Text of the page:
Concepts presented are those of relevant costs in relation to a time horizon (short run or long run), strategy of product positioning (market-based pricing or cost-based pricing), value engineering (relationship of product design and timing of cost incurrence), the lifecycle of a product (“cradle-to-grave”), and legal considerations in pricing decisions. Target pricing and target costing are an example of market-based pricing. Implementation of target prices and target costs is illustrated through a four-step process. Target costs are costs that the company aims to achieve. Costs are managed to reduce the cost of products and processes. Value engineering is used to reduce the nonvalue-added activities/costs and achieve greater efficiency in value-added activities. This type of cost management, lower costs, efficiency improvements, elimination of nonvalue-added activities, and more cost control, is used to develop cost leadership, a type of strategy used by some companies (described in Chapter 13).
Cost-plus pricing, also known as cost-based approach to pricing, is described as a starting point for pricing decisions. Though cost is a key factor in pricing a product or service, other factors must be considered. Some non-cost factors are considered for their impact on pricing decisions. An example of life-cycle pricing and costing is used to highlight the importance of full costs for pricing.
Unit 4 – Learning Outcomes
- Develop a greater understanding of pricing decisions and the methods to determine various pricing
- Case analysis: discussion and developing viable solutions for case reporting
Unit 5: Transfer Pricing
Required Reading, Text Chapter 21
Unit 5 – Overview
Chapter 21 examines management control systems of organizations with emphasis on the role of a subsystem, that of the accounting information system. In Chapter 6 the concept of management control systems was introduced through the budgeting process. The three key properties of a management control system are described in this chapter.
The goal of a management control system is improving the collective decisions within an organization in an economically feasible manner. Throughout the text the importance of providing relevant and reliable information to decision makers via the accounting information system has been emphasized. Again that purpose is illustrated using transfer pricing in a decentralized organization as a way that accountants provide information to improve managers’ decisions.
This chapter progresses from a notation of a key property of the management control system—“designed to fit the organization’s structure and the decision-making responsibility of individual managers”—to a closer look at organizational structure— centralized or decentralized—to a detailed study of the role of transfer prices for a decentralized organization. Included are multinational aspects and the impact of governmental levies, especially income taxes.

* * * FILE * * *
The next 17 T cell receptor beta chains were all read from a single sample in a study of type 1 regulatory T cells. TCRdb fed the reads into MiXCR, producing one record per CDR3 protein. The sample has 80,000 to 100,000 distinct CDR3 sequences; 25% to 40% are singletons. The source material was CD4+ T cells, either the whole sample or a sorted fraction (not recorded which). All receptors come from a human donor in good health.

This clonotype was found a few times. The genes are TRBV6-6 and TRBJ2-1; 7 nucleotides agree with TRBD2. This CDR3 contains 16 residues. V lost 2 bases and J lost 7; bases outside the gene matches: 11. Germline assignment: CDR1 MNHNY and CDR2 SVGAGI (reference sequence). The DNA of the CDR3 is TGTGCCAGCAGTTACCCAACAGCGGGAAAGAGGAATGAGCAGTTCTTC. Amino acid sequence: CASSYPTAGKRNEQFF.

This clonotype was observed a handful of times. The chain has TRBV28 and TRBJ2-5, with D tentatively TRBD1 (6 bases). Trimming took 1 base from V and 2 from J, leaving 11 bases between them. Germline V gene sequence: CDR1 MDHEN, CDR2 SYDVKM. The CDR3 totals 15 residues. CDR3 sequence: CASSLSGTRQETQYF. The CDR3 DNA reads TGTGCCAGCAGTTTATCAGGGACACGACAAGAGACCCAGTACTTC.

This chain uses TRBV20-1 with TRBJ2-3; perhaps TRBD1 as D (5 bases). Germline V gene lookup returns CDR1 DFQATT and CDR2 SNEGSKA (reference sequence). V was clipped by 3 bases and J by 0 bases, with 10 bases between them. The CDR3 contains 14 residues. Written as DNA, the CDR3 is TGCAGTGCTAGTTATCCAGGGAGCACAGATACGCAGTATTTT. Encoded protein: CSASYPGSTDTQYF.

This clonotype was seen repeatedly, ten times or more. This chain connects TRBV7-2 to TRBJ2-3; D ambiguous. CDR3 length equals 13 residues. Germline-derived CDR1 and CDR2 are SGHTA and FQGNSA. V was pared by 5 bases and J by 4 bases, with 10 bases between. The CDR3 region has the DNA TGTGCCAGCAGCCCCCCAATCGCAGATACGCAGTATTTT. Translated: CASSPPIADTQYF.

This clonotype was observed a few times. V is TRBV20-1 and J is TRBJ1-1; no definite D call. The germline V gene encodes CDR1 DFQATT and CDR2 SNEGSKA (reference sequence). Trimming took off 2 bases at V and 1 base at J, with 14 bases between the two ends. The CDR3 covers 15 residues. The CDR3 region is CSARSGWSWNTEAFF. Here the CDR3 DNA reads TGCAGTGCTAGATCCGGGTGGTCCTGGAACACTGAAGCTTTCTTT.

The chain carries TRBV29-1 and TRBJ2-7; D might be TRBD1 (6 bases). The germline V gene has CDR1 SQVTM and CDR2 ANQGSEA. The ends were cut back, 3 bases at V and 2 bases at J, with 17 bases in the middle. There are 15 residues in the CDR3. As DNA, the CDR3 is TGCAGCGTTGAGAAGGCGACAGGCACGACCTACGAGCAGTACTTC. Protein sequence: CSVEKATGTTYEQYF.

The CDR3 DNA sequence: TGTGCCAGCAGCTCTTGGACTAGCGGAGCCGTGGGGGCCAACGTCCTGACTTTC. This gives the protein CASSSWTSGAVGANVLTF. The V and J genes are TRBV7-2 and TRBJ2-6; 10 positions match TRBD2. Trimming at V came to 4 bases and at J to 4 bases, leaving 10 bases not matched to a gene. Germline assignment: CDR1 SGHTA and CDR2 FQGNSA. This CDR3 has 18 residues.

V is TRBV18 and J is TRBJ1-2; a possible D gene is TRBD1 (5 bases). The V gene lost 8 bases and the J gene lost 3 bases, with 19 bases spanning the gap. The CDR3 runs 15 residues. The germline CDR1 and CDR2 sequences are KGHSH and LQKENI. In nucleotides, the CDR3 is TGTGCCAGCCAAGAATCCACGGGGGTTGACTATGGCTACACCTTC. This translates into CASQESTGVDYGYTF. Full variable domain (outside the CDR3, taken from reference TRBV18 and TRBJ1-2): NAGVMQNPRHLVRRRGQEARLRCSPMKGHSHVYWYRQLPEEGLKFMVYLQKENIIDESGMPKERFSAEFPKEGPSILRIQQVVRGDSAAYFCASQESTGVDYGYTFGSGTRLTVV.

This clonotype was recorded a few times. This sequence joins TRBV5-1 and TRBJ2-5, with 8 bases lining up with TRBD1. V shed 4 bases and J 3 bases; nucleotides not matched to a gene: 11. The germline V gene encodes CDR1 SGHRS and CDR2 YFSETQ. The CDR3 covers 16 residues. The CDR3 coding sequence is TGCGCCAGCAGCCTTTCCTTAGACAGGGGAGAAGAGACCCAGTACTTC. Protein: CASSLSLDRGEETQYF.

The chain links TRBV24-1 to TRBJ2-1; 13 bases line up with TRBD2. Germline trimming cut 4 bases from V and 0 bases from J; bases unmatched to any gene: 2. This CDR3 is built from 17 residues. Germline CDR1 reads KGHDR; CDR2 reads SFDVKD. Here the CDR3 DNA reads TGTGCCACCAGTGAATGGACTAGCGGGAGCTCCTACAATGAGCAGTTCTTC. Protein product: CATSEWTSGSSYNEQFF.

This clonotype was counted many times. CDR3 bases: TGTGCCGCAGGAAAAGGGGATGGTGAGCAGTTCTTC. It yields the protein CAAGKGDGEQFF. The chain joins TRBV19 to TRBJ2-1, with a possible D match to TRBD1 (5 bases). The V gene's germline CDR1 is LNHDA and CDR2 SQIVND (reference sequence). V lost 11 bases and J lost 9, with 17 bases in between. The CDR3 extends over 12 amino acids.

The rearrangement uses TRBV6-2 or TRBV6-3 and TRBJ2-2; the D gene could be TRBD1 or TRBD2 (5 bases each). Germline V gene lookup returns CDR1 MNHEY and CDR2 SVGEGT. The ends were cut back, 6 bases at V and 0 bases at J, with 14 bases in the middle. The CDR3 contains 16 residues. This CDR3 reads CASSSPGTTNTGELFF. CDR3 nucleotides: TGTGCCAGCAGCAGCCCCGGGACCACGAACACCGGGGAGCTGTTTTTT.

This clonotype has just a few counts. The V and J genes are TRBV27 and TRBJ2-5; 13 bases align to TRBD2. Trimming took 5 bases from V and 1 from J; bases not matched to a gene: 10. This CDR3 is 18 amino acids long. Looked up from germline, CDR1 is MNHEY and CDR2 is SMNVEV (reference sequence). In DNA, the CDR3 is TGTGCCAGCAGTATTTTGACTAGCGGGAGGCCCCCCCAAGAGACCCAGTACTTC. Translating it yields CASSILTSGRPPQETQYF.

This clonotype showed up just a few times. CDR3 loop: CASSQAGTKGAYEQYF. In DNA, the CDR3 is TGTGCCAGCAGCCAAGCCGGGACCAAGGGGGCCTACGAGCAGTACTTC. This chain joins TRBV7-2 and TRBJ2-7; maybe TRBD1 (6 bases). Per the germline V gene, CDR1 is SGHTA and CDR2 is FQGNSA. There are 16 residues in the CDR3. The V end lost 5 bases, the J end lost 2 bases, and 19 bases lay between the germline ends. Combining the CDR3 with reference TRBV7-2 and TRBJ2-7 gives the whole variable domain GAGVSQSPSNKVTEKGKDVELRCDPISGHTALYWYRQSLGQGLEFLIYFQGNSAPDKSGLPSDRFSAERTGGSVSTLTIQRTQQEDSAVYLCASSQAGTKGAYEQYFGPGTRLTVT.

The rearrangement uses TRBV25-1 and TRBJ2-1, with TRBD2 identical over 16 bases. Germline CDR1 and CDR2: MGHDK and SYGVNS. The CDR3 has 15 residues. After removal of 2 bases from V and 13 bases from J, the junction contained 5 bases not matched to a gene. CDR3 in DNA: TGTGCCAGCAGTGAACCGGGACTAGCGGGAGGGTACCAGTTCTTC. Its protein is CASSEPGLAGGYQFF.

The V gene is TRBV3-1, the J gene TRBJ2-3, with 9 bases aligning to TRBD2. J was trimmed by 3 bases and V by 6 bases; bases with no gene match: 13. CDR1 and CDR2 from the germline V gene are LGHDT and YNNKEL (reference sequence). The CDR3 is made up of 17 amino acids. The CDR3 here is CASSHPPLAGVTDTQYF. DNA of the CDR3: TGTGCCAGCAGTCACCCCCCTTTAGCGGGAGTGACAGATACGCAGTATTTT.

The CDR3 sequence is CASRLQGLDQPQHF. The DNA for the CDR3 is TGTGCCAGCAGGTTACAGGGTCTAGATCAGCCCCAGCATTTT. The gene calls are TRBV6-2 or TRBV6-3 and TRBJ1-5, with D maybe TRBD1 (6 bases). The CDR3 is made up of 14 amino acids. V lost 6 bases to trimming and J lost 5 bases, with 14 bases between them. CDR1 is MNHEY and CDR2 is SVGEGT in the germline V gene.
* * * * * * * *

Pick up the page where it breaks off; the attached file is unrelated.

Unit 5 – Learning Outcomes
- Develop an in-depth understanding of transfer pricing
- Understand tax implications for international firms
Unit 6: Capital Expenditure Decisions
Required Reading, Text Chapters 20
Unit 6 – Overview
Chapter 20 examines the role of accounting data in the decision models for capital budgeting with emphasis on a life-cycle framework, not accrual accounting. Capital budgeting is defined and six stages in capital budgeting are identified. These stages are identification, search, information-acquisition, selection, financing, and implementation and control. Discounted cash flow [DCF] methods are explained.
The two primary DCF methods - net present value and internal rate of return are described, illustrated and compared. Sensitivity analysis is discussed as a method used to account for uncertainty in the expected values of cash flows.
The payback method is described and illustrated. The accrual accounting rate-of-return method is described and illustrated. The key difficulties with these methods as well as their benefits are described.
A section on breakeven time and capital budgeting for new products is included. Some of the complexities of capital investments are discussed. The conflicts between using DCF methods for the capital investment decision and using accrual accounting based measures for the evaluation of a manager’s performance are discussed.
The impact of income taxes on operating cash flows and the tax effects of investment expenditures in capital equipment are illustrated. Amortization expense and its relationship to Capital Cost Allowance (CCA) is discussed, with an illustration of CCA and the use of the tax shield formula (including the half-year adjustment). Illustrations differentiate between the total project and the differential approach in capital budgeting decisions.
The impact of inflation on capital budgeting is discussed with illustrations of the nominal and real approaches to incorporating inflation in capital budgeting models. The effects of risk on the required rate of return are discussed, recognizing alternative approaches to recognizing risk in capital budgeting.
The applicability of the models to nonprofit organizations is discussed. Capital rationing and the use of the excess present value index is discussed and illustrated. The chapter concludes with a discussion of the potential for conflict when using the internal rate-of-return and the net present value techniques in ranking mutually exclusive projects with unequal lives or investments.
Unit 6 – Learning Outcomes
- Understand the time value of money when making long term decisions
- Understand the CCA implications on capital budgeting
Unit 7: Planning and Controls in Non-Profit Organizations
This section will develop an understanding of how Non-Profit Organizations are categorized. This section will also look at the general characteristics of Non-Profit Organizations and the control mechanisms that are characteristically seen therein.
Unit 7 – Learning Outcomes
- After studying this unit, a student should be able to:
- Identify the different categories of Non-Profit Organizations
- Understand the basic characteristics of Non-Profit Organizations
- Understand the planning and design of budgeting priorities